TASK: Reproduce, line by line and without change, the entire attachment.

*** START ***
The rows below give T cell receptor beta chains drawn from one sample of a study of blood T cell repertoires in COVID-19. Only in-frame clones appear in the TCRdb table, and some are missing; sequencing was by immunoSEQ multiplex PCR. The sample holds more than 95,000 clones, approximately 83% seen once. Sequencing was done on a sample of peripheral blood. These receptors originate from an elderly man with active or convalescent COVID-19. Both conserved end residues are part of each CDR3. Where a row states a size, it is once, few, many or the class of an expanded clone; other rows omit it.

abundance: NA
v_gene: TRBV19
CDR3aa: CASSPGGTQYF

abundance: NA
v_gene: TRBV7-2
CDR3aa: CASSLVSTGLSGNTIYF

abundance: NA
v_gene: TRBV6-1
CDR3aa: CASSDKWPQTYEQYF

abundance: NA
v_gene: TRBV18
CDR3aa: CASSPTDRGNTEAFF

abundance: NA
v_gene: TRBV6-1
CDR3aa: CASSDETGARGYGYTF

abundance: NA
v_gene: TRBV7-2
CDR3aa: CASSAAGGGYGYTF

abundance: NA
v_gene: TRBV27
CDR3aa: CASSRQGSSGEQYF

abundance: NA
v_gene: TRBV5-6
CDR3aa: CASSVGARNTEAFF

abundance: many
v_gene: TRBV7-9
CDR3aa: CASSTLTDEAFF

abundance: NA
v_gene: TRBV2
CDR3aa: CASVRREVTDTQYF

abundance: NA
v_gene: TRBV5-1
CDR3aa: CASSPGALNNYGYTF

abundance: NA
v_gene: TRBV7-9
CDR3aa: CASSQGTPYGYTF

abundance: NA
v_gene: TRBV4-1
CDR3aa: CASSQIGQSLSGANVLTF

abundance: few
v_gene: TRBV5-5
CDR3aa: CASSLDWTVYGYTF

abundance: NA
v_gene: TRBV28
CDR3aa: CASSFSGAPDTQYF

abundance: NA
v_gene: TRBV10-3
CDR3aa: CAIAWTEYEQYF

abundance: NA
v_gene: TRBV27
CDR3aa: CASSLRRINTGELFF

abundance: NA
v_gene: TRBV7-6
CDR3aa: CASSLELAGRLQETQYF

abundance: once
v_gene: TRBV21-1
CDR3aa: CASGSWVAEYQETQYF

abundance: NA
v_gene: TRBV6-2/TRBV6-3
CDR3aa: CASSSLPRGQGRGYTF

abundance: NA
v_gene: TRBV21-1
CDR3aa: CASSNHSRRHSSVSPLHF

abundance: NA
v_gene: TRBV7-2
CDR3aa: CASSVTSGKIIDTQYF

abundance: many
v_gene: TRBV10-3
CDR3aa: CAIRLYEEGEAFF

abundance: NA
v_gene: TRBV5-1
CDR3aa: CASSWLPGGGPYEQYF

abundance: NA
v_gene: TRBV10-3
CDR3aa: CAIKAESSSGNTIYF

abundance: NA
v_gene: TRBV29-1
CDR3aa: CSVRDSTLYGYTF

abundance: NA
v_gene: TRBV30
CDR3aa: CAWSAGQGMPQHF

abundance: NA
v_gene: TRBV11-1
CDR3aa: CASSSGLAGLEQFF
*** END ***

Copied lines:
The rows below give T cell receptor beta chains drawn from one sample of a study of blood T cell repertoires in COVID-19. Only in-frame clones appear in the TCRdb table, and some are missing; sequencing was by immunoSEQ multiplex PCR. The sample holds more than 95,000 clones, approximately 83% seen once. Sequencing was done on a sample of peripheral blood. These receptors originate from an elderly man with active or convalescent COVID-19. Both conserved end residues are part of each CDR3. Where a row states a size, it is once, few, many or the class of an expanded clone; other rows omit it.

abundance: NA
v_gene: TRBV19
CDR3aa: CASSPGGTQYF

abundance: NA
v_gene: TRBV7-2
CDR3aa: CASSLVSTGLSGNTIYF

abundance: NA
v_gene: TRBV6-1
CDR3aa: CASSDKWPQTYEQYF

abundance: NA
v_gene: TRBV18
CDR3aa: CASSPTDRGNTEAFF

abundance: NA
v_gene: TRBV6-1
CDR3aa: CASSDETGARGYGYTF

abundance: NA
v_gene: TRBV7-2
CDR3aa: CASSAAGGGYGYTF

abundance: NA
v_gene: TRBV27
CDR3aa: CASSRQGSSGEQYF

abundance: NA
v_gene: TRBV5-6
CDR3aa: CASSVGARNTEAFF

abundance: many
v_gene: TRBV7-9
CDR3aa: CASSTLTDEAFF

abundance: NA
v_gene: TRBV2
CDR3aa: CASVRREVTDTQYF

abundance: NA
v_gene: TRBV5-1
CDR3aa: CASSPGALNNYGYTF

abundance: NA
v_gene: TRBV7-9
CDR3aa: CASSQGTPYGYTF

abundance: NA
v_gene: TRBV4-1
CDR3aa: CASSQIGQSLSGANVLTF

abundance: few
v_gene: TRBV5-5
CDR3aa: CASSLDWTVYGYTF

abundance: NA
v_gene: TRBV28
CDR3aa: CASSFSGAPDTQYF

abundance: NA
v_gene: TRBV10-3
CDR3aa: CAIAWTEYEQYF

abundance: NA
v_gene: TRBV27
CDR3aa: CASSLRRINTGELFF

abundance: NA
v_gene: TRBV7-6
CDR3aa: CASSLELAGRLQETQYF

abundance: once
v_gene: TRBV21-1
CDR3aa: CASGSWVAEYQETQYF

abundance: NA
v_gene: TRBV6-2/TRBV6-3
CDR3aa: CASSSLPRGQGRGYTF

abundance: NA
v_gene: TRBV21-1
CDR3aa: CASSNHSRRHSSVSPLHF

abundance: NA
v_gene: TRBV7-2
CDR3aa: CASSVTSGKIIDTQYF

abundance: many
v_gene: TRBV10-3
CDR3aa: CAIRLYEEGEAFF

abundance: NA
v_gene: TRBV5-1
CDR3aa: CASSWLPGGGPYEQYF

abundance: NA
v_gene: TRBV10-3
CDR3aa: CAIKAESSSGNTIYF

abundance: NA
v_gene: TRBV29-1
CDR3aa: CSVRDSTLYGYTF

abundance: NA
v_gene: TRBV30
CDR3aa: CAWSAGQGMPQHF

abundance: NA
v_gene: TRBV11-1
CDR3aa: CASSSGLAGLEQFF